Saturday, July 18, 2015
SOMNATH SHIVA TEMPLE SAURASHTRA ,GUJARAT
The Somnath Temple is located in Prabhas Patan near Veraval in Saurashtra on the western coast of Gujarat, India
Somnath The temple is dedicated to Someshwara, the Lord Shiva, with moon on his head.
In the Shivapurana and the Nandi Upapurana, Lord Shiva is quoted as saying, 'I am omnipresent, but I am especially in twelve forms and places.' These places are known as jyotirlingas, and Somnath is the first to be found in the world. Around the linga the moon god Soma built a mythical temple of gold as an ode to Lord Shiva's glory and compassion. Like the waxing and waning moon, and fittingly for a place associated with Lord Shiva's cosmic dance of creative destruction, the Somnath temple has risen unfailingly from repeated acts of devastation.
This religious place of worship was earning the produce of ten thousand villages. Among the twelve JyotirLingas (Lingas of light) Somanath is considered as the primary one. Because this deity is supposed to be Swayanbhu (self-born) and is always awake, lakhs of devotees visited this temple and considered themselves blessed and to have achieved piety. Offerings made by crores of devotees amounted to crores of rupees which kept the Somnath Temple always rich and abundant. Along with this, the Sun worshipping foreigners (probably Parsis) also contributed a pat of their profits to the temple treasury which kept its coffers full, all the time.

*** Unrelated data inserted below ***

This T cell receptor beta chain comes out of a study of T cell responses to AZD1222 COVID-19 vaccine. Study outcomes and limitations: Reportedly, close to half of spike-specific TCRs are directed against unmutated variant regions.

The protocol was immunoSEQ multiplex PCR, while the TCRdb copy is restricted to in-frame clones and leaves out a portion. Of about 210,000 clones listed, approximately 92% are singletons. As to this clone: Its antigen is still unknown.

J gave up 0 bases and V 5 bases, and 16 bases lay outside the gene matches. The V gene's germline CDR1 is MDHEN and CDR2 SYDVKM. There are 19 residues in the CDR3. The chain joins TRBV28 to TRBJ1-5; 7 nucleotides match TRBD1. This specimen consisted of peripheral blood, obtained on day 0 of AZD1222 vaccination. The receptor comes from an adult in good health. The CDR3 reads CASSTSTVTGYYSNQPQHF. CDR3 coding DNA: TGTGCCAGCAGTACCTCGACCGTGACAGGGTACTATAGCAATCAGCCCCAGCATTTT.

On Kartik Sud 14 in the Hindu calendar, the day of Shiva's son Kartikeya's birth, a fair is held for four days at the shrine of Somnath. Millions of devotees converge here for these ebullient celebrations on the shores of the Arabian Sea.
The temple faces to east and once had an enormous central hall with three entrances, each protected by a lofty porch. The fragments that lie scattered at a short distance from the site give some idea of the sculpture decorating the temple. The richly carved doorways, the sculptured representations of Nandi, Sivas bull, and the figures of goddesses and their female attendants must once have presented a grand ensemble of great beauty. In the recesses of the balconied corridor, there is a mutilated form of Nataraja, the dancing Shiva. Although essentially a Brahmanical temple, the influence of Jain architecture is clearly discernible